October 27, 2022 marked orientation for this year’s cohort at the Mayo Clinic, where they received an overview of the program; reviewed roles, responsibilities and best practices; and met with their team and Mayo Project Manager. The group also had the opportunity to meet with physicians for over an hour, discuss with researchers the desired output of the project, tour the lab space and gain a deeper understanding of Mayo’s philosophy.
What makes this program particularly intriguing is the real-world problems students tackle. Not limited to textbooks and lab assignments, Innovation Scholars “engage in real time” on projects identified by Mayo Clinic and early-stage biomedical companies from Medical Alley, analyzing innovations submitted by researchers and making recommendations on next steps. Projects contain actual challenges associated with development and commercialization of innovations in healthcare.
“[The team] felt comfortable with the challenge presented by Innovation Scholars, because it involved the same critical thinking and problem solving techniques we use in class,” Tehrani said. “Science professors at Carleton love to connect class material to real world applications, and that familiarity definitely helped us through the research process.”
The small group brought together a vast array of majors and minors—with a focus on biology and economics—making it easy to hone their interdisciplinary perspectives. The students also made sure to foster a collaborative community and supported each other at every step of the process.
“Though economics and biology may seem like two fairly distinct departments,” Tehrani said, “we were constantly sharing information and helping each other.”
“The economics students didn’t know much about the medical side [and] the biology students didn’t know about patenting and business plans [at the beginning of the project],” Nielsen added. “By the end, they are all very familiar with all aspects of the project.” Their various backgrounds, when brought together, allowed them to successfully explore the “intersection of science, healthcare and entrepreneurship” found when focusing on “challenges associated with commercialization of healthcare innovations, products and ideas.”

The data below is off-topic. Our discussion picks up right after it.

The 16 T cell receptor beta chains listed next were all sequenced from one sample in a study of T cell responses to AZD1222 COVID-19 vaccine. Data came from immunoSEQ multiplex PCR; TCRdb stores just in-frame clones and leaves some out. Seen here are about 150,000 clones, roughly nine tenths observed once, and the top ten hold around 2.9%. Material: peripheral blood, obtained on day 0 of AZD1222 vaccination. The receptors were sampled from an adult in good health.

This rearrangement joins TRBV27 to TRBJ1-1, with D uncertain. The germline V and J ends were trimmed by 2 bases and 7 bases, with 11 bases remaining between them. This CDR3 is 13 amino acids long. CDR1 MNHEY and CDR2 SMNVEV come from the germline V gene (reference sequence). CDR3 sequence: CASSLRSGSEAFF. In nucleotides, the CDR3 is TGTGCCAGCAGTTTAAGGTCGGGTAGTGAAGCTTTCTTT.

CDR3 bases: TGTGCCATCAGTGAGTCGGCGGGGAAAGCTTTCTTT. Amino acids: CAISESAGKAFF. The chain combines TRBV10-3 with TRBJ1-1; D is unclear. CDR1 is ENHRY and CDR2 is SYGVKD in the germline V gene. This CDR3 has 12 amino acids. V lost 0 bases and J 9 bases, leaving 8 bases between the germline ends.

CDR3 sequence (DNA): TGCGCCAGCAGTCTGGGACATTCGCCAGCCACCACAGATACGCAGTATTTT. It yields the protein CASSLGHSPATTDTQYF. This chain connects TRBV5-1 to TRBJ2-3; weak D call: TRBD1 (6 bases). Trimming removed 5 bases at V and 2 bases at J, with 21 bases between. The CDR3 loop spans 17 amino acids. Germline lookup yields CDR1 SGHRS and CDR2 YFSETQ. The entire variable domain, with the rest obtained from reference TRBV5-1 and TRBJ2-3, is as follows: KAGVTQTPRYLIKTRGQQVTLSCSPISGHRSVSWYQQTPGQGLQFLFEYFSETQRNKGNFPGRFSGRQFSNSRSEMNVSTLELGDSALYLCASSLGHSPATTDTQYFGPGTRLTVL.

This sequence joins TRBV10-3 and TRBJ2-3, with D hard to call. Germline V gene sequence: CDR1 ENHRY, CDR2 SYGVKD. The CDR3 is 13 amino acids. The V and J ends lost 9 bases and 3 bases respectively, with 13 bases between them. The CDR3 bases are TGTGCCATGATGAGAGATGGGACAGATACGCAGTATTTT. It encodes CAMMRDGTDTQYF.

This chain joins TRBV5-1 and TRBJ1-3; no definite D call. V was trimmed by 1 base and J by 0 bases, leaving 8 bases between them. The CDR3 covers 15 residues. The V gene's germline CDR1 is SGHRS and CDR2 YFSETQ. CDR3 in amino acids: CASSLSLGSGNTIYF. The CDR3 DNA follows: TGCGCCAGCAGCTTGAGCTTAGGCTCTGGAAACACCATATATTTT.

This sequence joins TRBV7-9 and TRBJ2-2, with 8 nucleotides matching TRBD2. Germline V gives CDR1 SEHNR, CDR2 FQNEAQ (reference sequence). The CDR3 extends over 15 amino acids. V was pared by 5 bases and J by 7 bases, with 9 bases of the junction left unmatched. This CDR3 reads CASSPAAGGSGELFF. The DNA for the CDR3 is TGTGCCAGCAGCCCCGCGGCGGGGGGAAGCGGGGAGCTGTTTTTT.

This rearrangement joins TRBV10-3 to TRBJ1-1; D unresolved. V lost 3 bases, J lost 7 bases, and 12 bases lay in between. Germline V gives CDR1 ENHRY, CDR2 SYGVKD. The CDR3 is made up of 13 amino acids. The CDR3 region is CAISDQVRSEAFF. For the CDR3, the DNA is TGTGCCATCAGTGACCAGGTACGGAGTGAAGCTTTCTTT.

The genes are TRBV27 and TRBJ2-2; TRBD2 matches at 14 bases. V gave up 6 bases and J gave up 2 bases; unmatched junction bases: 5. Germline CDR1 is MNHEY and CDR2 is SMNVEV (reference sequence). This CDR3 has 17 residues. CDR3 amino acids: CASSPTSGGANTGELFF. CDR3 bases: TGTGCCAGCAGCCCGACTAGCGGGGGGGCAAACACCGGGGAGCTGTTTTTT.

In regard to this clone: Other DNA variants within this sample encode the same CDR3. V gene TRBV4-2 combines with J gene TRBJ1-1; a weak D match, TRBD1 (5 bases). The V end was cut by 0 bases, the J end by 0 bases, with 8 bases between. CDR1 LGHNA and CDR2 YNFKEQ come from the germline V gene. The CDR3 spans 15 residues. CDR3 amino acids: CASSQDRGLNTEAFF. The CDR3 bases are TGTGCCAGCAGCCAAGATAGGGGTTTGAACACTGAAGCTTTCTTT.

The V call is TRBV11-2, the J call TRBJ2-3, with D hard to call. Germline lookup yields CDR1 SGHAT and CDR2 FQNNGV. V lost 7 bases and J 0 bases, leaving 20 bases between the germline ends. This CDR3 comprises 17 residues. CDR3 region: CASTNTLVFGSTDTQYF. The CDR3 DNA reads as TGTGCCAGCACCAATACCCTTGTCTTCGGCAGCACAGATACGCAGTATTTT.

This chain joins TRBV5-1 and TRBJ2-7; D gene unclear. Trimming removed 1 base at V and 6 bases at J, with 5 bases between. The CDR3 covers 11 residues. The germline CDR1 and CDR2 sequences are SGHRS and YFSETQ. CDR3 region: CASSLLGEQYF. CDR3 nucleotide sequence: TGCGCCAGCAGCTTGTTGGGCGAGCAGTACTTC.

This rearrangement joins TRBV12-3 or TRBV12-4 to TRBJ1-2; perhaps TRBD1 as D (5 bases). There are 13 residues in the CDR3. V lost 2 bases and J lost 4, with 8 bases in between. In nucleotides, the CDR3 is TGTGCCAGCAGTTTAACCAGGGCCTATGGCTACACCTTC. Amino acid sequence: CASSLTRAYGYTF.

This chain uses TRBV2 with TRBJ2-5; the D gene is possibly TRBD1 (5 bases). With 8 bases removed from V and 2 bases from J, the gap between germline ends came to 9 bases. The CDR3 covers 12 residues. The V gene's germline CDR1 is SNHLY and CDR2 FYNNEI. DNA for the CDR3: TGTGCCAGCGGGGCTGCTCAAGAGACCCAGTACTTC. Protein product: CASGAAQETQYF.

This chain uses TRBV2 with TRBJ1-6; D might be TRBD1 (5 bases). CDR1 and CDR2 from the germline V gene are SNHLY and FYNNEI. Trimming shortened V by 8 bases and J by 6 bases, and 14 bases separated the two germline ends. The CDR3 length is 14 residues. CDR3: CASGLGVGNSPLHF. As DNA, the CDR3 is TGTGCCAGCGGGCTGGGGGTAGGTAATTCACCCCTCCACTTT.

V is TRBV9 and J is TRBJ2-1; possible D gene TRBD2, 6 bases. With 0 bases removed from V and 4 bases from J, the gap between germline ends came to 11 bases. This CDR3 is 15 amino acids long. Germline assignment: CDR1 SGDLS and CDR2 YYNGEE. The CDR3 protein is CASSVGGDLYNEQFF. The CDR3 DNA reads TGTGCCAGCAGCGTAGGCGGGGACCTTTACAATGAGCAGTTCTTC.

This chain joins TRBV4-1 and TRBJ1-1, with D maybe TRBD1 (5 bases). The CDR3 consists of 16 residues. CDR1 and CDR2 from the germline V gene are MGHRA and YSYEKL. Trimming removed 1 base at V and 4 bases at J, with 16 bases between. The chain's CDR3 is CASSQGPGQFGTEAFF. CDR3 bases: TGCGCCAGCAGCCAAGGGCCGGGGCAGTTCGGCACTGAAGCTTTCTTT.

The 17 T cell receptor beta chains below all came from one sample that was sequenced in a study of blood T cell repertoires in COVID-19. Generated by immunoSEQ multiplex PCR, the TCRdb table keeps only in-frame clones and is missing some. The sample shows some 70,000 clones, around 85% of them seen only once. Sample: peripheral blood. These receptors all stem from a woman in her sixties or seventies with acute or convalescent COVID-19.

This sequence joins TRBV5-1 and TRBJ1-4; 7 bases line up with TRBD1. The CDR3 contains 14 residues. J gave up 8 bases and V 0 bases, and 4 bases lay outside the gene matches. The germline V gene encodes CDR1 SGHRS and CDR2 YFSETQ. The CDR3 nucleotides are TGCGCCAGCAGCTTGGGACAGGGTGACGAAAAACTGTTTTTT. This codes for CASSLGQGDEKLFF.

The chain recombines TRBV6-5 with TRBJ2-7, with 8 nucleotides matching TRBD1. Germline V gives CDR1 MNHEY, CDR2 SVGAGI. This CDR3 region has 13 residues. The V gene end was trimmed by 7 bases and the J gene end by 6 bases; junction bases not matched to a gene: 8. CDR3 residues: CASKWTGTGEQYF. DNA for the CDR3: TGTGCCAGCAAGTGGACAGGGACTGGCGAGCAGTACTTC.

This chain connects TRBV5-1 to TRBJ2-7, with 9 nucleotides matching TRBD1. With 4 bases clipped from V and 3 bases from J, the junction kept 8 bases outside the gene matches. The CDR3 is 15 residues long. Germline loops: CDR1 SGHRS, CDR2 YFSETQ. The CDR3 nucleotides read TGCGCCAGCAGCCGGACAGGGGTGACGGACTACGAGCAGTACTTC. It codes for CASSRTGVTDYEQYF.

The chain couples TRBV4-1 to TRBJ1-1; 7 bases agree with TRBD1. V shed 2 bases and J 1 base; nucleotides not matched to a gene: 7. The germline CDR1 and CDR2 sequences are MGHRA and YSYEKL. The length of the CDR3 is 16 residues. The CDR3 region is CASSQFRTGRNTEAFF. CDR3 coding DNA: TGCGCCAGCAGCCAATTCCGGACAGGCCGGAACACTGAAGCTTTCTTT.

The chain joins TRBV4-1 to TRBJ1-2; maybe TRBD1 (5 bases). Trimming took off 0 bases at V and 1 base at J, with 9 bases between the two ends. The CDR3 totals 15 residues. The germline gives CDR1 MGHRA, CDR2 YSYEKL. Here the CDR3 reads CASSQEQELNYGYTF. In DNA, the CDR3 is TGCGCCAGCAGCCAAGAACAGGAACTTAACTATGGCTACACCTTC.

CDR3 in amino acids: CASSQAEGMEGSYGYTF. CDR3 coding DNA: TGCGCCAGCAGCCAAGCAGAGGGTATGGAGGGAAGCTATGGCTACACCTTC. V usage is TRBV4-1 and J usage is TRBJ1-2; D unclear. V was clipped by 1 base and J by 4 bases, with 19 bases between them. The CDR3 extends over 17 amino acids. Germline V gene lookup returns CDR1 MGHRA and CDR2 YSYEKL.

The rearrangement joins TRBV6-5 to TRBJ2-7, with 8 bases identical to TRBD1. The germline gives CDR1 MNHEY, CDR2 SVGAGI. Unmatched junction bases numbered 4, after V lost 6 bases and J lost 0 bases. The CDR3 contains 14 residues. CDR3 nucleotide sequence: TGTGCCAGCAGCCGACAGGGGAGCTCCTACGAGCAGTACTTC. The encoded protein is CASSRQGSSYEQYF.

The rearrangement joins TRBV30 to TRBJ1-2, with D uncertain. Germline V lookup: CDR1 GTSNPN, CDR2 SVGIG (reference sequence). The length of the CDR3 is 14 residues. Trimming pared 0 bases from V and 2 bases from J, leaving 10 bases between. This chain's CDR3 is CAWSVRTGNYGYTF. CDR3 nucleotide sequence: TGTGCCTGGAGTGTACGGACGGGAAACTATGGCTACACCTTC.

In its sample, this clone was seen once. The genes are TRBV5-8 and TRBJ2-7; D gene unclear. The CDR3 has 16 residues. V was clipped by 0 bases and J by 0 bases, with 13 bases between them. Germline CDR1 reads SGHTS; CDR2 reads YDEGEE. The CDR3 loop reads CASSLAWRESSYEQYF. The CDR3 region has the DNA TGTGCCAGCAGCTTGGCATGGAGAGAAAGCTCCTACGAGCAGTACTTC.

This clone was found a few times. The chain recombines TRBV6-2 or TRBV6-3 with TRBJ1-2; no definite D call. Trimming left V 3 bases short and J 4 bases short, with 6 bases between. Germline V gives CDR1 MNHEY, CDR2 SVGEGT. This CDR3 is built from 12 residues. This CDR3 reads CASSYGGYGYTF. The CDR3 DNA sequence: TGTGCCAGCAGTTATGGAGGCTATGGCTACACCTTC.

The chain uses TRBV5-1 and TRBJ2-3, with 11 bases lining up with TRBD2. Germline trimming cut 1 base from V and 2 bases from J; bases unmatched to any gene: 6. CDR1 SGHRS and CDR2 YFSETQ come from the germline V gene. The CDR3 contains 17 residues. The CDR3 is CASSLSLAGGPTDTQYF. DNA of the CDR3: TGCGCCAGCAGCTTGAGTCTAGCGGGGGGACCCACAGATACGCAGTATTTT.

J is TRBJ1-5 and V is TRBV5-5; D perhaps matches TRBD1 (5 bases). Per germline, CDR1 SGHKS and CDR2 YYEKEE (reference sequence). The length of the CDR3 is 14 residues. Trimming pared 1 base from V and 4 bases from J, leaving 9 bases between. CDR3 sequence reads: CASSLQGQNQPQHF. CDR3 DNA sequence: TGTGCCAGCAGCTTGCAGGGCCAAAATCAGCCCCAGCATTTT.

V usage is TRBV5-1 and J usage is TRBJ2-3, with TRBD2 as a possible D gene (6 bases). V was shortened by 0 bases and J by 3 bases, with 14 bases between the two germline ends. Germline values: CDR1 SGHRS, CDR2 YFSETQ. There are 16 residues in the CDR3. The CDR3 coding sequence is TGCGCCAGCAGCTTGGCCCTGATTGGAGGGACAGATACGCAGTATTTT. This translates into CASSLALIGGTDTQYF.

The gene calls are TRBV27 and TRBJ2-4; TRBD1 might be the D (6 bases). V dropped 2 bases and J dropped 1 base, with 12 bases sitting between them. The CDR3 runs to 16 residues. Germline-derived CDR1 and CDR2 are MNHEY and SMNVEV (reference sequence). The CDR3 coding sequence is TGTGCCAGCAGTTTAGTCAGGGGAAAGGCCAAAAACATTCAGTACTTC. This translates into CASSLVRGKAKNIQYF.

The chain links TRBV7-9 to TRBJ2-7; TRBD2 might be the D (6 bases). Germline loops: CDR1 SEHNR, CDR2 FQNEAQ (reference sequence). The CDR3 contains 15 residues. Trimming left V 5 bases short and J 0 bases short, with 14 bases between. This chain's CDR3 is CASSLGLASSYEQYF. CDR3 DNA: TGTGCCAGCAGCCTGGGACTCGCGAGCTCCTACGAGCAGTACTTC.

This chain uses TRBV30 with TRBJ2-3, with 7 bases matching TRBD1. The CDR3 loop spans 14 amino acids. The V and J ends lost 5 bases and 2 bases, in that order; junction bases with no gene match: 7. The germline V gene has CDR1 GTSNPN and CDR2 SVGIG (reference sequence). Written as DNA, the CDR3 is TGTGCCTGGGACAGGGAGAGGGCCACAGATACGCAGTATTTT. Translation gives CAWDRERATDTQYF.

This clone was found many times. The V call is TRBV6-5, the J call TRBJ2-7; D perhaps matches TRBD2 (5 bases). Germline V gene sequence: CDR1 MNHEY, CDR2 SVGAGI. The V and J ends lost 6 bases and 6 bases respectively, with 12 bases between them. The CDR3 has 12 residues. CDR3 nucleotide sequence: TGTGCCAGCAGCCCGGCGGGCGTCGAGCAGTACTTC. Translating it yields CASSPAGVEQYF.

Because Innovation Scholars engage with modern topics, their projects evolve each year with the ever-changing landscape of healthcare innovation. This time around, Carleton’s team worked on a biomedical tech transfer project originated from Mayo Clinic, with a focus on an innovative treatment for congenital disorders of glycosylation.
“This year’s project was heavily rooted in biochemistry,” Tehrani said. “I spent a lot of time going back to concepts I’d learned from biology courses, especially biochemistry, cell biology and genetics. Because the goal of Innovation Scholars is to determine the most appropriate next step for a technology—beyond the laboratory—we spent a lot of time reading scientific papers to figure out what was possible for our group’s technology.”
The hard work of Corbo, Phung, Saksena and Tehrani culminated in a presentation to Mayo Clinic licensing managers and innovators of a final recommendation in the form of a business plan. All three of the researchers whose work directly inspired the team’s project were at the presentation and shared feedback with the team, including that they were “quite amazed at the presentation.” The team also benefited from hearing presentations from other teams of Innovation Scholars.
Nielsen reflected that the most rewarding aspect is seeing the students evolve during their time in the program.
“I see these teams at the very beginning when they don’t know a lot or have a lot of direction,” she said. “They come back in January with their first oral presentation and by the second or third presentation, it is amazing to watch them grow.”